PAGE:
1Department of Anthropology, Yale University, 2Department of Anthropology, The George Washington University
March 28, 2015 , Gateway Ballroom 2/3/4/5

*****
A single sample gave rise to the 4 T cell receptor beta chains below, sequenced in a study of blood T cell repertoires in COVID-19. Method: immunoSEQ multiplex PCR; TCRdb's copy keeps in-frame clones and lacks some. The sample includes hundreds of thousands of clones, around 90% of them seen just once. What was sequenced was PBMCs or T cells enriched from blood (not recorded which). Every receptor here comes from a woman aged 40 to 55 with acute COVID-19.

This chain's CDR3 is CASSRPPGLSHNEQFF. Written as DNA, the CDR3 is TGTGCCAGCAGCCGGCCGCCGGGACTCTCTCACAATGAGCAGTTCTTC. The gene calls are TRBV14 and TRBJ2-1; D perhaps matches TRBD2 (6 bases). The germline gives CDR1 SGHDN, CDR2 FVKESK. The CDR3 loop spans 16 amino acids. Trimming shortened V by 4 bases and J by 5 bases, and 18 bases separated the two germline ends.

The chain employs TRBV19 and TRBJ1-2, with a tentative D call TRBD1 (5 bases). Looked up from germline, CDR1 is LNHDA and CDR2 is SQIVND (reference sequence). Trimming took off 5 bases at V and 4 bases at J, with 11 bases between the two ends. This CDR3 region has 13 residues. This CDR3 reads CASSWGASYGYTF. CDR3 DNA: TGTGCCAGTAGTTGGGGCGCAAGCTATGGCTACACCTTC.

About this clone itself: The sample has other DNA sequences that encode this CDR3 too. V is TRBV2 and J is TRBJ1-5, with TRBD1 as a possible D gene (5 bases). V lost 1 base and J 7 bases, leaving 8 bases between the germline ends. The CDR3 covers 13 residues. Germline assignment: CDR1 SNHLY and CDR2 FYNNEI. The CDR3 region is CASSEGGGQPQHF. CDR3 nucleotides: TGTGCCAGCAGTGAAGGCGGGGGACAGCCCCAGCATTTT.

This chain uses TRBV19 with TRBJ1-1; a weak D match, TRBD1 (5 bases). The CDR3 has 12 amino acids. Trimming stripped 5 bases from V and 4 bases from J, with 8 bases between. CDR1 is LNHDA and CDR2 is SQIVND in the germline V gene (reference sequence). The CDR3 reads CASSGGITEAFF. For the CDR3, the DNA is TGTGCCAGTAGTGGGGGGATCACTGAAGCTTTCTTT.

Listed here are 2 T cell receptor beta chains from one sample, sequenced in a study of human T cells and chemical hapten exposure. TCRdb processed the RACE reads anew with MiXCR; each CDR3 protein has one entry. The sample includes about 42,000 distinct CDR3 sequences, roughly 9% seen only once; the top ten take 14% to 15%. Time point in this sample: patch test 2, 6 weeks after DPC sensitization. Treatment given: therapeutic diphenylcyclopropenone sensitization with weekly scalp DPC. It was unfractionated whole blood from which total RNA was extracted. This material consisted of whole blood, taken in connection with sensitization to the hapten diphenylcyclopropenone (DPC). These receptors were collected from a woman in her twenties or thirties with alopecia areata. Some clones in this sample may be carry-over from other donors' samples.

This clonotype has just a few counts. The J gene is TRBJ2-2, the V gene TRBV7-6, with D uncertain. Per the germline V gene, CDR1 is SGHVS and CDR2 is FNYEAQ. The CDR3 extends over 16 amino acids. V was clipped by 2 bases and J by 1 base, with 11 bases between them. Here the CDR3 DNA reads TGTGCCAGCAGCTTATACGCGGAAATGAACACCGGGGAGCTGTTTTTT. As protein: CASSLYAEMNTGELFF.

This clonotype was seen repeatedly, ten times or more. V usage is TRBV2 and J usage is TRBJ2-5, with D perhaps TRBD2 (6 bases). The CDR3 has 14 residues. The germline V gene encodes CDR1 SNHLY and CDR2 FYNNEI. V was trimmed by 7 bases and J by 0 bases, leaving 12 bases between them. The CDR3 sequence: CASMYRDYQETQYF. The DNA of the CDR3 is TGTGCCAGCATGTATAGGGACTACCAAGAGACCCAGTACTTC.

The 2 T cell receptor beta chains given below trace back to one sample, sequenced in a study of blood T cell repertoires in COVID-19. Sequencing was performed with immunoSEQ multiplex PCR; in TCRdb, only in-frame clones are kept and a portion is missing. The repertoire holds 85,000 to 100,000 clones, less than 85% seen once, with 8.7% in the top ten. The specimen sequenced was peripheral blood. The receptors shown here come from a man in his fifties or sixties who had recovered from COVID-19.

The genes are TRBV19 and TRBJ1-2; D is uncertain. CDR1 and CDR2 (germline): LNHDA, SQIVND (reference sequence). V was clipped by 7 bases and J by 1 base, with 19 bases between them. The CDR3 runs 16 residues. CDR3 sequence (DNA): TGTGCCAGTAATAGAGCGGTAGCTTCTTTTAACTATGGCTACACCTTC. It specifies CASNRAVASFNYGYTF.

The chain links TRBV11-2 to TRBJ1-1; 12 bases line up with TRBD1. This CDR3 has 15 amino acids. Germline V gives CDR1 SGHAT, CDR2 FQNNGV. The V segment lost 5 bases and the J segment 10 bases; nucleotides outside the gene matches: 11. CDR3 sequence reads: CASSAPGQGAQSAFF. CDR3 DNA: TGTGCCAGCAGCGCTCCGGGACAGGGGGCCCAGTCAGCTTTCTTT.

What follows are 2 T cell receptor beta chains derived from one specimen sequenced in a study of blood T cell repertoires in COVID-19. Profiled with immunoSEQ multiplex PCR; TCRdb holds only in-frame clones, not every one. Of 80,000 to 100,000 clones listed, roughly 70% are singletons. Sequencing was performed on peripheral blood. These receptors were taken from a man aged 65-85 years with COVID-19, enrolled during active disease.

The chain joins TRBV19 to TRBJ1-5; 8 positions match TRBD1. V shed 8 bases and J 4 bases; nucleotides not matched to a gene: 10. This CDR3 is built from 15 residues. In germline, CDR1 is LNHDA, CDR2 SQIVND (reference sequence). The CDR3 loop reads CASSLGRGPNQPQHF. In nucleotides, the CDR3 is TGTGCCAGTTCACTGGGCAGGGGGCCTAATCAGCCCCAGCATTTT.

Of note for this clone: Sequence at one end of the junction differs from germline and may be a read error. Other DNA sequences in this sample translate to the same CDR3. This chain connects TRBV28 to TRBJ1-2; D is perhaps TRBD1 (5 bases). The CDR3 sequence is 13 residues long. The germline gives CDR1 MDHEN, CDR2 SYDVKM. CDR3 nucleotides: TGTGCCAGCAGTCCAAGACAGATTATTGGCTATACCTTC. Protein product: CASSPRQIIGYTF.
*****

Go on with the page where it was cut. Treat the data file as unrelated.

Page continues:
A large portion of the genome contains regions that exhibit both intra- and interspecific variation in copy number. These copy number variants (CNVs) can significantly impact phenotypic variation through dosage effects on gene expression and neofunctionalization of duplicated genes, suggesting that CNVs may have played a major role in primate evolution. To better understand the extent and potential role of copy number variation in the evolution of the genus Macaca, we sequenced the exomes of six individuals representing five species of macaques – M. fascicularis, M. fuscata, M. mulatta, M. nigra, and M. thibetana – including two populations of M. mulatta. We targeted the coding region of the genome using NimbleGen SeqCap v2.0 human capture probes (44.1 mb coverage) and sequenced the exomes on a single lane of an Illumina Hiseq 2000. We mapped reads to the rhesus macaque (Macaca mulatta) draft genome assembly (rhemac2) and then called CNVs using CoNIFER, which calls variants based on the normalized relative copy number of each exon in each sample based on read depth and coverage. We identified 216 variants among the six individuals and found that CNVs were nonrandomly distributed throughout the genome. In particular, 37% of CNVs overlapped with segmental duplications in the rhesus genome assembly, and another 17% were in regions flanking segmental duplications. CNVs fell into a small number of functional categories, including a highly significant enrichment for olfactory receptor genes. Our results have implications for understanding structural variation in primates and molecular evolution in the macaques.